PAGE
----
Programme cover of first NFL game to be played at Wembley Stadium in 1983 between the Minnesota Vikings and St. Louis Cardinals
Minnesota Vikings and St. Louis Cardinals playing at Wembley Stadium in 1983 - Image credit: Minnesota Vikings
Minnesoata Vikings and St. Louis Cardinals playing at Wembley Stadium in 1983 - Image credit: PA Images

The old stadium also played host to the home games of the London Monarchs during their time playing in the WLAF and NFL Eurpoe. So, although we are getting much more ‘top level’ NFL football now at the new Wembley Stadium, the old on didn’t do too badly.

London Monarchs and Barcelona Dragons in the World Bowl at Wembley Stadium

Wembley Stadium Today

The old Wembley stadium was demolished during a 2002-2003 period after having stood as the UK’s premier sporting venue since its opening in 1923. Once demolition was complete, work on the new Wembley stadium, which stands on the same plot as the old stadium, started in 2004 and would take up until 2007 before it’s completion due to various delays and the sheer scale of the job at hand.


The magnificent Wembley Stadium from above.

The cost of the actual build is said to have been around £798 million but that rises to around the £1 billion mark when you factor in the cost of redeveloping the local transport infrastructure and the financing costs. For that money, the Football Association (FA) got a stadium with a 90,000 all seat capacity that can boast the largest covered seating capacity in the world. The roof that covers that seating is partly retracting to allow for a mostly covered venue if required, but also to allow the natural playing surface to get sunlight to it in order for it to thrive. It also allows sporting events like football finals to be played out in natural light as they were intended. The north side roof of the stadium is held in place by the instantly recognisable arch that rises up over the stadium to a height of 436ft (133m) at its tallest point. This arch also supports some of the south side’s retractable section.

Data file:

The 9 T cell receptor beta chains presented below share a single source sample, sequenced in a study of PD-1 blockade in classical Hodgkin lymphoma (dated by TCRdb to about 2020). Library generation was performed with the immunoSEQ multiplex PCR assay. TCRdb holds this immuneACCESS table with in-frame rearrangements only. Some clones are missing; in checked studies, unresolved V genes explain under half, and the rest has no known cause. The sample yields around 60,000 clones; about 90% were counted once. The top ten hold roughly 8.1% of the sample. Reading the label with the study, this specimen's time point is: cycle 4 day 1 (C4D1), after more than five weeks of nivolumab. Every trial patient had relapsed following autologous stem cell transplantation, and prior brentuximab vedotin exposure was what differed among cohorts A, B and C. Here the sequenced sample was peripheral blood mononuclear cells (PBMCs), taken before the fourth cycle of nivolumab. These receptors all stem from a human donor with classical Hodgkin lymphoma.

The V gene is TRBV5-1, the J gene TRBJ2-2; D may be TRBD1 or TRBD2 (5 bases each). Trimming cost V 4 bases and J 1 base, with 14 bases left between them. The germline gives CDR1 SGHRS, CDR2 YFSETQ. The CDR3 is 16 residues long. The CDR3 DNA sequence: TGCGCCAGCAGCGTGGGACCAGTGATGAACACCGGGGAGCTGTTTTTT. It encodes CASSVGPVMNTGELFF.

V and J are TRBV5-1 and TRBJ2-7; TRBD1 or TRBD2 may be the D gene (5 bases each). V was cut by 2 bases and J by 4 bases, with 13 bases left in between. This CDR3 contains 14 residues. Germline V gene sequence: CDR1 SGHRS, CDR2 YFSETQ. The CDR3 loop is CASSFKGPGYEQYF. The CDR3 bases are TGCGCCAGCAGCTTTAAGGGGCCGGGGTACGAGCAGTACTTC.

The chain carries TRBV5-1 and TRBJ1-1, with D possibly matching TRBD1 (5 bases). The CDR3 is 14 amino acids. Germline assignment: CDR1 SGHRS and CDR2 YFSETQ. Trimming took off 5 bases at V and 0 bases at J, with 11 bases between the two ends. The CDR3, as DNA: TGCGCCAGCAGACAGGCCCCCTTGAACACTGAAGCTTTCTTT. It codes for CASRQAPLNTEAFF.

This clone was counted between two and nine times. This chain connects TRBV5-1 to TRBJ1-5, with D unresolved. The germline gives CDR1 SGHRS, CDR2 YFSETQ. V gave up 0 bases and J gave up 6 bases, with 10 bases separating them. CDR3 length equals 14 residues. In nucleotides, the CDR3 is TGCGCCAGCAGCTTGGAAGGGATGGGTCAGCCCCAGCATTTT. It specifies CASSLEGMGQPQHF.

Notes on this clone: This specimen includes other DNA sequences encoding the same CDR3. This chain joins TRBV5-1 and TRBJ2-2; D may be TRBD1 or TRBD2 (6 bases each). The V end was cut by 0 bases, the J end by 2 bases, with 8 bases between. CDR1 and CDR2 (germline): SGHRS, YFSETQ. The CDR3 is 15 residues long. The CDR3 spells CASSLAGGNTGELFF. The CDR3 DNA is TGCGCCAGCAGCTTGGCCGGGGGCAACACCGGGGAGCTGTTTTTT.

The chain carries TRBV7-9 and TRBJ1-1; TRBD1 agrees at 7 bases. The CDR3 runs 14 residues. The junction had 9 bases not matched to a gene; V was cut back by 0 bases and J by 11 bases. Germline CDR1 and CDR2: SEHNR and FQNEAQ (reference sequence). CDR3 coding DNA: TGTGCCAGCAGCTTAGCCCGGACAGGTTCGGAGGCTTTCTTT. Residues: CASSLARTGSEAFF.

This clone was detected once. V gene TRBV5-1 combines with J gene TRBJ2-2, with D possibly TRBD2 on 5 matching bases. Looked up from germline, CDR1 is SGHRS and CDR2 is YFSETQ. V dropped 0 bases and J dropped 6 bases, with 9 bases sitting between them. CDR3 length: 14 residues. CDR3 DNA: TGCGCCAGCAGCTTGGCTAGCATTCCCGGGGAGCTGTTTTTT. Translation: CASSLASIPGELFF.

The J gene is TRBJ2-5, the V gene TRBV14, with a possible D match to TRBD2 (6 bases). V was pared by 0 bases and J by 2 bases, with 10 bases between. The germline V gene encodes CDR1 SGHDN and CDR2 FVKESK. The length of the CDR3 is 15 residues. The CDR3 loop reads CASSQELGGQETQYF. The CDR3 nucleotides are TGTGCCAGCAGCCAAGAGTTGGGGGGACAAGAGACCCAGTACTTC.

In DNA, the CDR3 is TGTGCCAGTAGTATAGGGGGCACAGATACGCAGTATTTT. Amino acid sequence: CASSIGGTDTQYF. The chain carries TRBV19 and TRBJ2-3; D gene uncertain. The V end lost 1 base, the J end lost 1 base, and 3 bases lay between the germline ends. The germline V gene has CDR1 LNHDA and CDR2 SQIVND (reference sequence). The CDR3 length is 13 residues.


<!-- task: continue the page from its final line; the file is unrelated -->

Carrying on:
The building of the stadium was managed by an Australian company called Brookfield Multiplex at a considerable loss to themselves. They blamed these losses on spiralling costs of the contractors and architects on the project and years later were still trying to recoup some of the millions they were out of pocket via the law courts.

As for the NFL’s association with Wembley stadium, this, as stated above, goes back to the old stadium where several exhibition games were played, starting in 1983, as the popularity of the game started to increase in the UK. The first NFL regular-season game to be played outside of North America was held in the Wembley stadium we have today and was between the New York Giants and Miami Dolphins on 28th October 2007. The Giants ran out winners of that game by a score of 13-10 with their Quarterback, Eli Manning, running in the first ever touchdown to be scored in a regular season game outside the USA.

In 2012 it was announced that there would be an extra game added to the London NFL regular-season games for the 2013 season due to the increased interest in the UK and Europe. This would be increased to three games in 2014 and four games from 2017, although two of those games would be played at the home of the RFU, Twickenham stadium.